Author(s): Pogna EA, Clayton AL, Mahadevan LC
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Abstract The DNA of eukaryotic genomes is highly packaged by its organisation into chromatin, the fundamental repeating unit of which is the nucleosome core particle, consisting of 147 base pairs of DNA wrapped around an octamer of two copies each of the four core histone proteins H2A, H2B, H3 and H4 (K. Luger, A.W. Mader, R.K. Richmond, D.F. Sargent, T.J. Richmond, Crystal structure of the nucleosome core particle at 2.8 A resolution, Nature 389 (1997) 251-260  and references therein). Accessibility of DNA within chromatin is a central factor that affects DNA-dependent nuclear function such as transcription, replication, recombination and repair. To integrate complex signalling networks associated with these events, many protein and multi-protein complexes associate transiently with nucleosomes. One class of such are the High-Mobility Group (HMG) proteins which are architectural DNA and nucleosome-binding proteins that may be subdivided into three families; HMGA (HMGI/Y/C), HMGB (HMG1/2) and HMGN (HMG14/17). The structure of chromatin and nucleosomes can be altered, both locally and globally, by interaction with such architectural proteins thereby influencing accessibility of DNA. This chapter deals with the HMGN protein family, specifically their post-translational modification as part of regulatory networks. We focus particularly on HMGN1, the most extensively studied family member to date, and to a lesser extent on HMGN2. We critically evaluate evidence for the role of post-translational modification of these proteins in response to different signals, exploring the sites and potential significance of such modification. Copyright 2009. Published by Elsevier B.V.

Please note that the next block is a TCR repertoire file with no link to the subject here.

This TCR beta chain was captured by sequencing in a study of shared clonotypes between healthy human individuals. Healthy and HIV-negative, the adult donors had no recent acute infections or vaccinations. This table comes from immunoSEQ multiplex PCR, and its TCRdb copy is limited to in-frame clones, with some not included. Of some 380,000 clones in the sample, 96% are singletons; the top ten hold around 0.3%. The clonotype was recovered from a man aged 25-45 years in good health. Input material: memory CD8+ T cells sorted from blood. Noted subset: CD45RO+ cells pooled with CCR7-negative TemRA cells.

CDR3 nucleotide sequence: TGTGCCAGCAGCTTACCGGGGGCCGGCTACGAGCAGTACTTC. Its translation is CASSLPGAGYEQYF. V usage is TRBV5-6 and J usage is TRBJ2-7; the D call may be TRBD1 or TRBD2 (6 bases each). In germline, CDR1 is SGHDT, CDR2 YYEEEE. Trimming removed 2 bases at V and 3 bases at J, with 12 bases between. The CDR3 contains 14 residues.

This article was published in Biochim Biophys Acta
and referenced in Biology and Medicine